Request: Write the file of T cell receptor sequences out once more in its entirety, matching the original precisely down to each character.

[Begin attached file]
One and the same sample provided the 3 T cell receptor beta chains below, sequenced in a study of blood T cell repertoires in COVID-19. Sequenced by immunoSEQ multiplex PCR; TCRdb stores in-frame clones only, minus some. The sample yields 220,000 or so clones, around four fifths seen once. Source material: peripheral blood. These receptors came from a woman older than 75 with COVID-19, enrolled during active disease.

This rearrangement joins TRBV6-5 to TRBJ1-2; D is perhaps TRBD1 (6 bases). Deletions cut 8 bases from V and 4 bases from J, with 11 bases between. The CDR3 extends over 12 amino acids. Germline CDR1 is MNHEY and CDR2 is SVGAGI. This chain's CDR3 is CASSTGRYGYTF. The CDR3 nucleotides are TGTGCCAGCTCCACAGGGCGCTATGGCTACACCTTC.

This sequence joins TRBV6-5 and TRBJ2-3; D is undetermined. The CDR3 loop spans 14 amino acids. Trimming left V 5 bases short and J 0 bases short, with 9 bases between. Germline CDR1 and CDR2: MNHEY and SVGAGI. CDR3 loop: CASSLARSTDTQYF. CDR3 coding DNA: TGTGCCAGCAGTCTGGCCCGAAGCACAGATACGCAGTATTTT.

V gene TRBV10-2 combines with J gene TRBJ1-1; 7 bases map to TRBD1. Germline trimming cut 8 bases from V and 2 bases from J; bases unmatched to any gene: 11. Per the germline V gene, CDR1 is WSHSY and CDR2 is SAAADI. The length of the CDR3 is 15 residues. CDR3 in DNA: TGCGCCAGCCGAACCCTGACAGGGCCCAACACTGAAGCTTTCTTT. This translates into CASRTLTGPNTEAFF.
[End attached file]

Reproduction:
One and the same sample provided the 3 T cell receptor beta chains below, sequenced in a study of blood T cell repertoires in COVID-19. Sequenced by immunoSEQ multiplex PCR; TCRdb stores in-frame clones only, minus some. The sample yields 220,000 or so clones, around four fifths seen once. Source material: peripheral blood. These receptors came from a woman older than 75 with COVID-19, enrolled during active disease.

This rearrangement joins TRBV6-5 to TRBJ1-2; D is perhaps TRBD1 (6 bases). Deletions cut 8 bases from V and 4 bases from J, with 11 bases between. The CDR3 extends over 12 amino acids. Germline CDR1 is MNHEY and CDR2 is SVGAGI. This chain's CDR3 is CASSTGRYGYTF. The CDR3 nucleotides are TGTGCCAGCTCCACAGGGCGCTATGGCTACACCTTC.

This sequence joins TRBV6-5 and TRBJ2-3; D is undetermined. The CDR3 loop spans 14 amino acids. Trimming left V 5 bases short and J 0 bases short, with 9 bases between. Germline CDR1 and CDR2: MNHEY and SVGAGI. CDR3 loop: CASSLARSTDTQYF. CDR3 coding DNA: TGTGCCAGCAGTCTGGCCCGAAGCACAGATACGCAGTATTTT.

V gene TRBV10-2 combines with J gene TRBJ1-1; 7 bases map to TRBD1. Germline trimming cut 8 bases from V and 2 bases from J; bases unmatched to any gene: 11. Per the germline V gene, CDR1 is WSHSY and CDR2 is SAAADI. The length of the CDR3 is 15 residues. CDR3 in DNA: TGCGCCAGCCGAACCCTGACAGGGCCCAACACTGAAGCTTTCTTT. This translates into CASRTLTGPNTEAFF.